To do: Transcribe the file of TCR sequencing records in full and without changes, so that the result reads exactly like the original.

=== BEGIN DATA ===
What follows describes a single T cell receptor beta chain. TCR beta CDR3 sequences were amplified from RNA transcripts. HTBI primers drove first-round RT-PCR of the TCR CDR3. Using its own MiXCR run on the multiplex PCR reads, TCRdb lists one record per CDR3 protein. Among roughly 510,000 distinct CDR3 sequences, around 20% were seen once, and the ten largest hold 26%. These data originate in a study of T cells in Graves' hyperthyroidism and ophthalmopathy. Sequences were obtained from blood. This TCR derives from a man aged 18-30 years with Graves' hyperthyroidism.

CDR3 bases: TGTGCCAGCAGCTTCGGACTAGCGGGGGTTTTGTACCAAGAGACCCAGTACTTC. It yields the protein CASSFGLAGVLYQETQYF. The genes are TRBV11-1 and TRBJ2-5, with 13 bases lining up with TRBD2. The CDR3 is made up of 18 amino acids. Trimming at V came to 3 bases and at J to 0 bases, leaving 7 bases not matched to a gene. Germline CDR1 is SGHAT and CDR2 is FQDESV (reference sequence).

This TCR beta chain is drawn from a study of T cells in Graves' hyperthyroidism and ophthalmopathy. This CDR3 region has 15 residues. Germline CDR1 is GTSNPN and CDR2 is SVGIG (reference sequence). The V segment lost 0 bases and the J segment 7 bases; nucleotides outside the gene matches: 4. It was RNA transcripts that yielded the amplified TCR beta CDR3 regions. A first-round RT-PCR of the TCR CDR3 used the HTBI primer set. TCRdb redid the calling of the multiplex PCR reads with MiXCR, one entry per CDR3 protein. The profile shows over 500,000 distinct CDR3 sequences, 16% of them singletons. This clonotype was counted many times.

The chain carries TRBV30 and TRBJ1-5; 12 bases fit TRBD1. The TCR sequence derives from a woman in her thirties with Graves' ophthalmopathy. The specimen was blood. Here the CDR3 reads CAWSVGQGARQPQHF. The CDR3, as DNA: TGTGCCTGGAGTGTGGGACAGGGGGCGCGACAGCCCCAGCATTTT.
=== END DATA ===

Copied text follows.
What follows describes a single T cell receptor beta chain. TCR beta CDR3 sequences were amplified from RNA transcripts. HTBI primers drove first-round RT-PCR of the TCR CDR3. Using its own MiXCR run on the multiplex PCR reads, TCRdb lists one record per CDR3 protein. Among roughly 510,000 distinct CDR3 sequences, around 20% were seen once, and the ten largest hold 26%. These data originate in a study of T cells in Graves' hyperthyroidism and ophthalmopathy. Sequences were obtained from blood. This TCR derives from a man aged 18-30 years with Graves' hyperthyroidism.

CDR3 bases: TGTGCCAGCAGCTTCGGACTAGCGGGGGTTTTGTACCAAGAGACCCAGTACTTC. It yields the protein CASSFGLAGVLYQETQYF. The genes are TRBV11-1 and TRBJ2-5, with 13 bases lining up with TRBD2. The CDR3 is made up of 18 amino acids. Trimming at V came to 3 bases and at J to 0 bases, leaving 7 bases not matched to a gene. Germline CDR1 is SGHAT and CDR2 is FQDESV (reference sequence).

This TCR beta chain is drawn from a study of T cells in Graves' hyperthyroidism and ophthalmopathy. This CDR3 region has 15 residues. Germline CDR1 is GTSNPN and CDR2 is SVGIG (reference sequence). The V segment lost 0 bases and the J segment 7 bases; nucleotides outside the gene matches: 4. It was RNA transcripts that yielded the amplified TCR beta CDR3 regions. A first-round RT-PCR of the TCR CDR3 used the HTBI primer set. TCRdb redid the calling of the multiplex PCR reads with MiXCR, one entry per CDR3 protein. The profile shows over 500,000 distinct CDR3 sequences, 16% of them singletons. This clonotype was counted many times.

The chain carries TRBV30 and TRBJ1-5; 12 bases fit TRBD1. The TCR sequence derives from a woman in her thirties with Graves' ophthalmopathy. The specimen was blood. Here the CDR3 reads CAWSVGQGARQPQHF. The CDR3, as DNA: TGTGCCTGGAGTGTGGGACAGGGGGCGCGACAGCCCCAGCATTTT.